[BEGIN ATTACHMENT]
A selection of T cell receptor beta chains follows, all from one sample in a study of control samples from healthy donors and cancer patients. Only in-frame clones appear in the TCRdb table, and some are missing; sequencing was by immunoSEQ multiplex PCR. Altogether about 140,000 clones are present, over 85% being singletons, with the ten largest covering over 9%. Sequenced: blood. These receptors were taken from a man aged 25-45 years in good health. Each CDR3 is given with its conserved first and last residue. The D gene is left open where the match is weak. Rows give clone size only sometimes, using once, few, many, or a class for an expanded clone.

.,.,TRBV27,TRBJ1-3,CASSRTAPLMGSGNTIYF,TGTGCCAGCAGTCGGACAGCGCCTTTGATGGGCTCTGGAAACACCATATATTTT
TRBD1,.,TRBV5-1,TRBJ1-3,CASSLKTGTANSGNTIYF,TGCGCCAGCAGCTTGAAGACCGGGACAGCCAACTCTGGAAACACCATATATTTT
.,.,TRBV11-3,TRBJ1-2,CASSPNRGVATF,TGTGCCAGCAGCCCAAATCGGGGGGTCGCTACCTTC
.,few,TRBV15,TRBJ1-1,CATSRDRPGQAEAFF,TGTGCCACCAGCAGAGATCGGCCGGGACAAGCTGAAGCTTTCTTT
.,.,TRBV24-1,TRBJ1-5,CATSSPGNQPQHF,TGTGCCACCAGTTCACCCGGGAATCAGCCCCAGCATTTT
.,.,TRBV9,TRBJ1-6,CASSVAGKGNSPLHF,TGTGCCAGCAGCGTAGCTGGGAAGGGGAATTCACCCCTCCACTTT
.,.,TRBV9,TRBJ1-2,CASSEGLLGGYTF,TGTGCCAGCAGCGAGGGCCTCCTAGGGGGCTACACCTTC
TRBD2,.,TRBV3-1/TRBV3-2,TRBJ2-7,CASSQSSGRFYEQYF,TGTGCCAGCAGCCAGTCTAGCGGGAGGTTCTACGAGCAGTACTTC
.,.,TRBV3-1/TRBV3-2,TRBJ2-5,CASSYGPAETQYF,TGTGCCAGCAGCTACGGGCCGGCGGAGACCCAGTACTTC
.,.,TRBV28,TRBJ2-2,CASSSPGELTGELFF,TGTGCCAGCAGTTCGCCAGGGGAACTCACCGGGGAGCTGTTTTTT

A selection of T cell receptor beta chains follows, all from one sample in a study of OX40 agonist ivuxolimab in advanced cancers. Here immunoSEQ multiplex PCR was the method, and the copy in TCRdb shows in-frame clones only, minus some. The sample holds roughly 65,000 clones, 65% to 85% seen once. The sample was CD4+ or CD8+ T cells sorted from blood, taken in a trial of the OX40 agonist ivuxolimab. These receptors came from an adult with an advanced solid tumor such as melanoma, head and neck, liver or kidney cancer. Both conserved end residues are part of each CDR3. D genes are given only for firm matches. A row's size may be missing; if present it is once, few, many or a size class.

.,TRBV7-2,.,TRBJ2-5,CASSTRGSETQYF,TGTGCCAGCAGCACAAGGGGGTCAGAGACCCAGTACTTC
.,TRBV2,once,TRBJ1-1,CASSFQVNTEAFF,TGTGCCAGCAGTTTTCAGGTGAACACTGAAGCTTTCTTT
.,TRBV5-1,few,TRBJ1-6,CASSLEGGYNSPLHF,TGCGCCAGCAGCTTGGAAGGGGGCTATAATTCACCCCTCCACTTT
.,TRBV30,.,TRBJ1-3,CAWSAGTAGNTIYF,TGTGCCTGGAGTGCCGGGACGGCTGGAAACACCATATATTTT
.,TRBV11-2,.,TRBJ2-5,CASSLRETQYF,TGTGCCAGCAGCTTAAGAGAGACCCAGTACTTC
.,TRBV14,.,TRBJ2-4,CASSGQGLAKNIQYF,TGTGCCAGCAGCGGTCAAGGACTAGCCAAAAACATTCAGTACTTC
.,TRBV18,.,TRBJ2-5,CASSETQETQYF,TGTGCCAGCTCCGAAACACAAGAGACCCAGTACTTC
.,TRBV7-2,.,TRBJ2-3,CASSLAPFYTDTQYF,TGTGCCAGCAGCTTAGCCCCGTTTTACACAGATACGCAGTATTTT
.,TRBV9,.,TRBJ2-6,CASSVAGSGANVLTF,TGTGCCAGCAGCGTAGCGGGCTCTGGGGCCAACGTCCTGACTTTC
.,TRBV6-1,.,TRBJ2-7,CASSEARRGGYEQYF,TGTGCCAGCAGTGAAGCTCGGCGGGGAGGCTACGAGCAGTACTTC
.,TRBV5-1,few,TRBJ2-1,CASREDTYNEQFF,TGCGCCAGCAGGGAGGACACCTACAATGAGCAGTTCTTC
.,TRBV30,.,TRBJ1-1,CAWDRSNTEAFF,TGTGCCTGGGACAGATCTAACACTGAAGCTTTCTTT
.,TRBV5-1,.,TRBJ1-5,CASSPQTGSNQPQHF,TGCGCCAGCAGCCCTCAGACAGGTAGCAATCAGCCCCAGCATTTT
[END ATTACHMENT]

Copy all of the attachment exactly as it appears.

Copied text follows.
A selection of T cell receptor beta chains follows, all from one sample in a study of control samples from healthy donors and cancer patients. Only in-frame clones appear in the TCRdb table, and some are missing; sequencing was by immunoSEQ multiplex PCR. Altogether about 140,000 clones are present, over 85% being singletons, with the ten largest covering over 9%. Sequenced: blood. These receptors were taken from a man aged 25-45 years in good health. Each CDR3 is given with its conserved first and last residue. The D gene is left open where the match is weak. Rows give clone size only sometimes, using once, few, many, or a class for an expanded clone.

.,.,TRBV27,TRBJ1-3,CASSRTAPLMGSGNTIYF,TGTGCCAGCAGTCGGACAGCGCCTTTGATGGGCTCTGGAAACACCATATATTTT
TRBD1,.,TRBV5-1,TRBJ1-3,CASSLKTGTANSGNTIYF,TGCGCCAGCAGCTTGAAGACCGGGACAGCCAACTCTGGAAACACCATATATTTT
.,.,TRBV11-3,TRBJ1-2,CASSPNRGVATF,TGTGCCAGCAGCCCAAATCGGGGGGTCGCTACCTTC
.,few,TRBV15,TRBJ1-1,CATSRDRPGQAEAFF,TGTGCCACCAGCAGAGATCGGCCGGGACAAGCTGAAGCTTTCTTT
.,.,TRBV24-1,TRBJ1-5,CATSSPGNQPQHF,TGTGCCACCAGTTCACCCGGGAATCAGCCCCAGCATTTT
.,.,TRBV9,TRBJ1-6,CASSVAGKGNSPLHF,TGTGCCAGCAGCGTAGCTGGGAAGGGGAATTCACCCCTCCACTTT
.,.,TRBV9,TRBJ1-2,CASSEGLLGGYTF,TGTGCCAGCAGCGAGGGCCTCCTAGGGGGCTACACCTTC
TRBD2,.,TRBV3-1/TRBV3-2,TRBJ2-7,CASSQSSGRFYEQYF,TGTGCCAGCAGCCAGTCTAGCGGGAGGTTCTACGAGCAGTACTTC
.,.,TRBV3-1/TRBV3-2,TRBJ2-5,CASSYGPAETQYF,TGTGCCAGCAGCTACGGGCCGGCGGAGACCCAGTACTTC
.,.,TRBV28,TRBJ2-2,CASSSPGELTGELFF,TGTGCCAGCAGTTCGCCAGGGGAACTCACCGGGGAGCTGTTTTTT

A selection of T cell receptor beta chains follows, all from one sample in a study of OX40 agonist ivuxolimab in advanced cancers. Here immunoSEQ multiplex PCR was the method, and the copy in TCRdb shows in-frame clones only, minus some. The sample holds roughly 65,000 clones, 65% to 85% seen once. The sample was CD4+ or CD8+ T cells sorted from blood, taken in a trial of the OX40 agonist ivuxolimab. These receptors came from an adult with an advanced solid tumor such as melanoma, head and neck, liver or kidney cancer. Both conserved end residues are part of each CDR3. D genes are given only for firm matches. A row's size may be missing; if present it is once, few, many or a size class.

.,TRBV7-2,.,TRBJ2-5,CASSTRGSETQYF,TGTGCCAGCAGCACAAGGGGGTCAGAGACCCAGTACTTC
.,TRBV2,once,TRBJ1-1,CASSFQVNTEAFF,TGTGCCAGCAGTTTTCAGGTGAACACTGAAGCTTTCTTT
.,TRBV5-1,few,TRBJ1-6,CASSLEGGYNSPLHF,TGCGCCAGCAGCTTGGAAGGGGGCTATAATTCACCCCTCCACTTT
.,TRBV30,.,TRBJ1-3,CAWSAGTAGNTIYF,TGTGCCTGGAGTGCCGGGACGGCTGGAAACACCATATATTTT
.,TRBV11-2,.,TRBJ2-5,CASSLRETQYF,TGTGCCAGCAGCTTAAGAGAGACCCAGTACTTC
.,TRBV14,.,TRBJ2-4,CASSGQGLAKNIQYF,TGTGCCAGCAGCGGTCAAGGACTAGCCAAAAACATTCAGTACTTC
.,TRBV18,.,TRBJ2-5,CASSETQETQYF,TGTGCCAGCTCCGAAACACAAGAGACCCAGTACTTC
.,TRBV7-2,.,TRBJ2-3,CASSLAPFYTDTQYF,TGTGCCAGCAGCTTAGCCCCGTTTTACACAGATACGCAGTATTTT
.,TRBV9,.,TRBJ2-6,CASSVAGSGANVLTF,TGTGCCAGCAGCGTAGCGGGCTCTGGGGCCAACGTCCTGACTTTC
.,TRBV6-1,.,TRBJ2-7,CASSEARRGGYEQYF,TGTGCCAGCAGTGAAGCTCGGCGGGGAGGCTACGAGCAGTACTTC
.,TRBV5-1,few,TRBJ2-1,CASREDTYNEQFF,TGCGCCAGCAGGGAGGACACCTACAATGAGCAGTTCTTC
.,TRBV30,.,TRBJ1-1,CAWDRSNTEAFF,TGTGCCTGGGACAGATCTAACACTGAAGCTTTCTTT
.,TRBV5-1,.,TRBJ1-5,CASSPQTGSNQPQHF,TGCGCCAGCAGCCCTCAGACAGGTAGCAATCAGCCCCAGCATTTT